15/09/2015 - Growth in household disposable income has, on average, outpaced the rise in GDP for the OECD area since the onset of the financial crisis in 2007, according to the OECD.
Its new Dashboard of Household Indicators shows that disposable income per capita rose by 8.1% between the first quarter of 2007 and the first quarter of 2015 for the OECD as a whole, while OECD GDP growth per capita increased by only 3.2% over the same period.
Martine Durand, chief statistician at the OECD, said “In most OECD countries, GDP dropped sharply at the beginning of the financial crisis, while real household income showed more resilience due to both automatic stabilisers and supportive fiscal policies. However, this masks the fact that patterns diverge across countries as purchasing power still remains below pre-2007 levels in a number of countries, including Austria, Greece, Ireland, Italy, Portugal and Spain, and since 2010 GDP per capita growth has outpaced household income growth in most OECD countries”.
Because broad GDP growth figures are not well-suited to measuring people’s material well-being, the OECD has compiled the Dashboard to give a more accurate picture of the economic and financial health of citizens.
The Dashboard brings together household indicators such as disposable income, consumer spending and confidence, and savings and indebtedness rates. To help assess how financially vulnerable people are, it also includes the unemployment rate, the broader labour underutilisation rate and the financial net worth of households.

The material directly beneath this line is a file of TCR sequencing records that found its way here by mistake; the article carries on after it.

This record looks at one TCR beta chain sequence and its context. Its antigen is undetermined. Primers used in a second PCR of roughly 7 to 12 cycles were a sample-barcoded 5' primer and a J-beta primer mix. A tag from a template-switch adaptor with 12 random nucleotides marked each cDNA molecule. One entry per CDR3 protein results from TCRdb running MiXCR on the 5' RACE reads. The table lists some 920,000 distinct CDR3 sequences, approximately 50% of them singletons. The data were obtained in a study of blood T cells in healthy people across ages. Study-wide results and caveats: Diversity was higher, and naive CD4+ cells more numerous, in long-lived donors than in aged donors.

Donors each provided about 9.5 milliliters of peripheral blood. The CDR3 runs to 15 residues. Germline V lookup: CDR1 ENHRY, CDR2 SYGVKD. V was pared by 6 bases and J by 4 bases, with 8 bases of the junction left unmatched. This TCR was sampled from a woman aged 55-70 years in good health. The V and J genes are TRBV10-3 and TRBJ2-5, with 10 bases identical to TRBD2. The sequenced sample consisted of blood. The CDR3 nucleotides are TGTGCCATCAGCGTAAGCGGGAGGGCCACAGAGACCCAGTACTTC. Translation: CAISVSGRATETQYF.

Household disposable income rose 0.8% in the first quarter of this year in the OECD area, twice the 0.4% GDP-per-capita growth rate. The quarter-on-quarter rise in household disposable income was particularly marked in Denmark where it rose a provisional 5.9% in the first quarter of 2015 against a background of per capita economic expansion of 0.4%. In France, purchasing power climbed 1.2% while per capita GDP grew 0.6%. The rise in disposable income was also marked in Spain (up 1.6%), Portugal (up 2.3%) and the Netherlands (up 1.7%).
The strong rise in purchasing power in Denmark in the first quarter of 2015 can in part be explained by an increase in property income (such as dividends) and lower tax payments, although these estimates may be revised with the release of second quarter of 2015 data. In France the rise in household purchasing power was driven mainly by wage rises, lower tax payments and a slight increase in social benefits. A more detailed look at household indicators in France is available here.
The interactive “Compare your country” graphic below provides a fuller picture of changes in the well-being of households than broad GDP figures.
Further information about the Dashboard of Household Indicators is available here; from Jennifer Ribarsky of the OECD’s Statistics Directorate (email@example.com); or from the Media Division (firstname.lastname@example.org; tel: +33 1 4524 9700).
Working with over 100 countries, the OECD is a global policy forum that promotes policies to improve the economic and social well-being of people around the world.
An embeddable data visualisation for this publication is available at: http://www.compareyourcountry.org/household-dashboard
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